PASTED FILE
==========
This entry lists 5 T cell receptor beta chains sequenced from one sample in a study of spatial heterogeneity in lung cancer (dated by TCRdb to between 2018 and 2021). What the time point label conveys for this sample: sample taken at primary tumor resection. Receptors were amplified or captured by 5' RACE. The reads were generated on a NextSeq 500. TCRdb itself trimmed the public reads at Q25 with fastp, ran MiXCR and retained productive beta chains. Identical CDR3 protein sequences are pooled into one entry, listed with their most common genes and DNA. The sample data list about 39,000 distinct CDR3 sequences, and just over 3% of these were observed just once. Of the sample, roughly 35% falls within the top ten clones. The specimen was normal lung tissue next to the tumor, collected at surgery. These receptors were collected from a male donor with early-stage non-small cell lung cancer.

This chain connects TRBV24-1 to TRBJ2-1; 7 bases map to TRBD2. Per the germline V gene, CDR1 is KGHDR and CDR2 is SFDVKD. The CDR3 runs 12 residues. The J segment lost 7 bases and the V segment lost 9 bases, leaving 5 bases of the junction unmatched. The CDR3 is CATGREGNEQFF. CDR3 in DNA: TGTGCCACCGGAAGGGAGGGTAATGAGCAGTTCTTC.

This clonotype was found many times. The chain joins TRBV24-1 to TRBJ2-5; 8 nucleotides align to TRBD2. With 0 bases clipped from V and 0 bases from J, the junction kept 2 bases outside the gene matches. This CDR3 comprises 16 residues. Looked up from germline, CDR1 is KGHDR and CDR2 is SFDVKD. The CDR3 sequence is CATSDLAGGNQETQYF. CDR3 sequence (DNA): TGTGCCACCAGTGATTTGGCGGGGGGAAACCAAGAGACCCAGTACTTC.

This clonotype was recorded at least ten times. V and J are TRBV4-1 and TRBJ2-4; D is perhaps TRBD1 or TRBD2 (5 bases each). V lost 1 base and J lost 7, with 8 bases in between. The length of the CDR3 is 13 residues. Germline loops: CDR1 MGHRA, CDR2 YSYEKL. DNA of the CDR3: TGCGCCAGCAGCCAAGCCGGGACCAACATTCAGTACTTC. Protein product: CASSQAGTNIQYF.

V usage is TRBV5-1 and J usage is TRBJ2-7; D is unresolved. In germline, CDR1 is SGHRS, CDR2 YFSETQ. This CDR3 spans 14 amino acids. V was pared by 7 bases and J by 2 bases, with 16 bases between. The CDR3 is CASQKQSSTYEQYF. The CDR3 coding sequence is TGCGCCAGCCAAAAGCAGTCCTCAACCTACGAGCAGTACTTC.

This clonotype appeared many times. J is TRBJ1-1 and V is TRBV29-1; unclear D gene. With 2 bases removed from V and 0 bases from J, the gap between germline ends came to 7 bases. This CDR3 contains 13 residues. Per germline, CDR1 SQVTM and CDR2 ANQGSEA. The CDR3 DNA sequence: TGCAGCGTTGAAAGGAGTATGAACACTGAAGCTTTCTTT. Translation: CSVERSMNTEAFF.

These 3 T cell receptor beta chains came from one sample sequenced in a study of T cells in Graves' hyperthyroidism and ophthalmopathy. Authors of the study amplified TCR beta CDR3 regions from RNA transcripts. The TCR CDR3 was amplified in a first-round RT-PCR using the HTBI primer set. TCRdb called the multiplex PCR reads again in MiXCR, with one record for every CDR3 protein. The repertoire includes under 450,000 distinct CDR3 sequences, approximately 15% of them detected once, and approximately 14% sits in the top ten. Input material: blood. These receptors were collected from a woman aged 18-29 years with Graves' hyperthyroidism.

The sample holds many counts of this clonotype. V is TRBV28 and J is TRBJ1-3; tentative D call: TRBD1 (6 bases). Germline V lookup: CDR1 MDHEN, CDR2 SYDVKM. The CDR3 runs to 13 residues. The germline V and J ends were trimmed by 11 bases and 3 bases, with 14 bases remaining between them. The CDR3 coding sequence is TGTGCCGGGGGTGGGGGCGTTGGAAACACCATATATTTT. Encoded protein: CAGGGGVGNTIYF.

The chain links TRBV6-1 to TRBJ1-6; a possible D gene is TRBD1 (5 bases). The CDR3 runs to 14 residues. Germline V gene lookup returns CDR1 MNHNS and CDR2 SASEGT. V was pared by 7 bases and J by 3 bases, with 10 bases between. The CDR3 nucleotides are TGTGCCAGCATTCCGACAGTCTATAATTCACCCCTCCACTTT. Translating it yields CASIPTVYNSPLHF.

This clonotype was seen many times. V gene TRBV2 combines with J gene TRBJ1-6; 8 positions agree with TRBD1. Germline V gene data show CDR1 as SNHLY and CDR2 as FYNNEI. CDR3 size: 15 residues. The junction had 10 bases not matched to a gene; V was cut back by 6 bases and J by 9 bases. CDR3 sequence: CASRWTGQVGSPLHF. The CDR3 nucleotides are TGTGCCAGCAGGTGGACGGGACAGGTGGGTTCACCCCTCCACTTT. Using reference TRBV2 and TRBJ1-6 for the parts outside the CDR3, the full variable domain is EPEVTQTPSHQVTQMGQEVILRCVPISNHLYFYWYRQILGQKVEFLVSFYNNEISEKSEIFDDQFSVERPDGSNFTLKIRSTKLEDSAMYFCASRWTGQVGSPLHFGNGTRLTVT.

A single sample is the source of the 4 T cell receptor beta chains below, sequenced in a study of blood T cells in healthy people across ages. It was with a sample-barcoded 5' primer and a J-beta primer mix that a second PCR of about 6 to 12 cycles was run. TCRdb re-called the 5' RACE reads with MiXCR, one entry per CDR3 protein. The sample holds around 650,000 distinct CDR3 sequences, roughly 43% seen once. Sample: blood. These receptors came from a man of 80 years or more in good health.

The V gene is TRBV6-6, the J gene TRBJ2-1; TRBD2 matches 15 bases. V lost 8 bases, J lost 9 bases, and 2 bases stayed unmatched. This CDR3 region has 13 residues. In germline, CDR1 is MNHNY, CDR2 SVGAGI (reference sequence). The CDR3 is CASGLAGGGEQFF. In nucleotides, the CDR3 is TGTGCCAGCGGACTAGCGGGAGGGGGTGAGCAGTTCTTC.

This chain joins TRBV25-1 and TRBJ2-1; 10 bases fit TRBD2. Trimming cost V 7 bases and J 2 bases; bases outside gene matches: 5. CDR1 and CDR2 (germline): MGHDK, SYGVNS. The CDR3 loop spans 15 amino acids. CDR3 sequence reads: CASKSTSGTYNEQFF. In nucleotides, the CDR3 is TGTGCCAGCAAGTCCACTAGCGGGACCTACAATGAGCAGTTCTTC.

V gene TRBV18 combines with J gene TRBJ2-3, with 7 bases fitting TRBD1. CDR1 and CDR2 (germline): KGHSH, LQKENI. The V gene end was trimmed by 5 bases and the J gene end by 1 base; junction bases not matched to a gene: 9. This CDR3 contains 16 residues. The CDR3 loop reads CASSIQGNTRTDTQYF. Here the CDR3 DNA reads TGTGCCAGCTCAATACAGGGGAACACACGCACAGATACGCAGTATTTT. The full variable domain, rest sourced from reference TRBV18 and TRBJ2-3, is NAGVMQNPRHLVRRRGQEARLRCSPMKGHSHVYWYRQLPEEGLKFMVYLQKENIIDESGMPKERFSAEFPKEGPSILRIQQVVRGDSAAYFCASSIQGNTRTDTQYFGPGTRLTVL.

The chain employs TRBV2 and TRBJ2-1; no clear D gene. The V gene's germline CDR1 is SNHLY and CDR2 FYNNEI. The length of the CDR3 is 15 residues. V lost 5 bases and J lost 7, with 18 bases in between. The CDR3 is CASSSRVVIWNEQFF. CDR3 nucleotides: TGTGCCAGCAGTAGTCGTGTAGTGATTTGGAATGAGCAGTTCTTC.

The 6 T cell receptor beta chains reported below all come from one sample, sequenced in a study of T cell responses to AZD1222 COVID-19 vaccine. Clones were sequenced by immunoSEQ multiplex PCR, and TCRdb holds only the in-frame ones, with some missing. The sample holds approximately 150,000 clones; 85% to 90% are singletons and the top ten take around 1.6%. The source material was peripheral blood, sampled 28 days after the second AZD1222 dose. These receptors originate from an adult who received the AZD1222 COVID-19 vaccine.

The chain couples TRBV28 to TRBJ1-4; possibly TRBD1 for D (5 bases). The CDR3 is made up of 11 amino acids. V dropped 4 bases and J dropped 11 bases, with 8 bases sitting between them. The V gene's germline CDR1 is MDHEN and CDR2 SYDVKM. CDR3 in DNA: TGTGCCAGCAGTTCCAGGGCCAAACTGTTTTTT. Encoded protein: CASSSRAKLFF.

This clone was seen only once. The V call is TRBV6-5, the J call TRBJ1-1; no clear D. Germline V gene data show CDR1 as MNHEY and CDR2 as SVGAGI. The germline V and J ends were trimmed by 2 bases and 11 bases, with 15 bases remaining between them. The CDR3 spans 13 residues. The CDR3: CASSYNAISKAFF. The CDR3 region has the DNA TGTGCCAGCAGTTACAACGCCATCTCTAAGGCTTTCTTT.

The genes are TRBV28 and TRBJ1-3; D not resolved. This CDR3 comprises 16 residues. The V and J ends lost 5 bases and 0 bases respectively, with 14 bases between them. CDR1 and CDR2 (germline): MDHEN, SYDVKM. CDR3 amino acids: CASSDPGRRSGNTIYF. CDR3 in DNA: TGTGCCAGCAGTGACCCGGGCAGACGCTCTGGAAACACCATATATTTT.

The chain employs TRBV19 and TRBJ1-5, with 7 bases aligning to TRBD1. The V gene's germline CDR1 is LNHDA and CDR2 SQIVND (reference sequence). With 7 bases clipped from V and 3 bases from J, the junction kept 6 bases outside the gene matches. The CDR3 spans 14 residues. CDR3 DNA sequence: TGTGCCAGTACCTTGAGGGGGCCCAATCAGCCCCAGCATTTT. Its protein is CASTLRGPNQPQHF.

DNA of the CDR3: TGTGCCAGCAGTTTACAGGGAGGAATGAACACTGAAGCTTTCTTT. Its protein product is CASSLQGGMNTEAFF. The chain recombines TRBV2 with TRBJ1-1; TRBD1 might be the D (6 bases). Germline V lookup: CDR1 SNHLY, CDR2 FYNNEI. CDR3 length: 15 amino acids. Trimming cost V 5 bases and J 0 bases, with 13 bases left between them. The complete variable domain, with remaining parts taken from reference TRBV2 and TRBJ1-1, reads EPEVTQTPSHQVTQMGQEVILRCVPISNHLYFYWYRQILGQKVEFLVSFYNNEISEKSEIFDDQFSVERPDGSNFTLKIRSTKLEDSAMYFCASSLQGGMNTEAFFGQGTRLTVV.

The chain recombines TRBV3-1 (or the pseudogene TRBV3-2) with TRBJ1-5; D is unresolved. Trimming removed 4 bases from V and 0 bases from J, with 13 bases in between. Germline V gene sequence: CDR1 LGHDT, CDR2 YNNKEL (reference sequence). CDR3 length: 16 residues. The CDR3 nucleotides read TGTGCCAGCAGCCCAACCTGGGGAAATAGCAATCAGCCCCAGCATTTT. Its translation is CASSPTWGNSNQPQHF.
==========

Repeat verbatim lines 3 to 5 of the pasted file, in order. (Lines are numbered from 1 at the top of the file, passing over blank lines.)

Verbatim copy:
This clonotype was found many times. The chain joins TRBV24-1 to TRBJ2-5; 8 nucleotides align to TRBD2. With 0 bases clipped from V and 0 bases from J, the junction kept 2 bases outside the gene matches. This CDR3 comprises 16 residues. Looked up from germline, CDR1 is KGHDR and CDR2 is SFDVKD. The CDR3 sequence is CATSDLAGGNQETQYF. CDR3 sequence (DNA): TGTGCCACCAGTGATTTGGCGGGGGGAAACCAAGAGACCCAGTACTTC.

This clonotype was recorded at least ten times. V and J are TRBV4-1 and TRBJ2-4; D is perhaps TRBD1 or TRBD2 (5 bases each). V lost 1 base and J lost 7, with 8 bases in between. The length of the CDR3 is 13 residues. Germline loops: CDR1 MGHRA, CDR2 YSYEKL. DNA of the CDR3: TGCGCCAGCAGCCAAGCCGGGACCAACATTCAGTACTTC. Protein product: CASSQAGTNIQYF.

V usage is TRBV5-1 and J usage is TRBJ2-7; D is unresolved. In germline, CDR1 is SGHRS, CDR2 YFSETQ. This CDR3 spans 14 amino acids. V was pared by 7 bases and J by 2 bases, with 16 bases between. The CDR3 is CASQKQSSTYEQYF. The CDR3 coding sequence is TGCGCCAGCCAAAAGCAGTCCTCAACCTACGAGCAGTACTTC.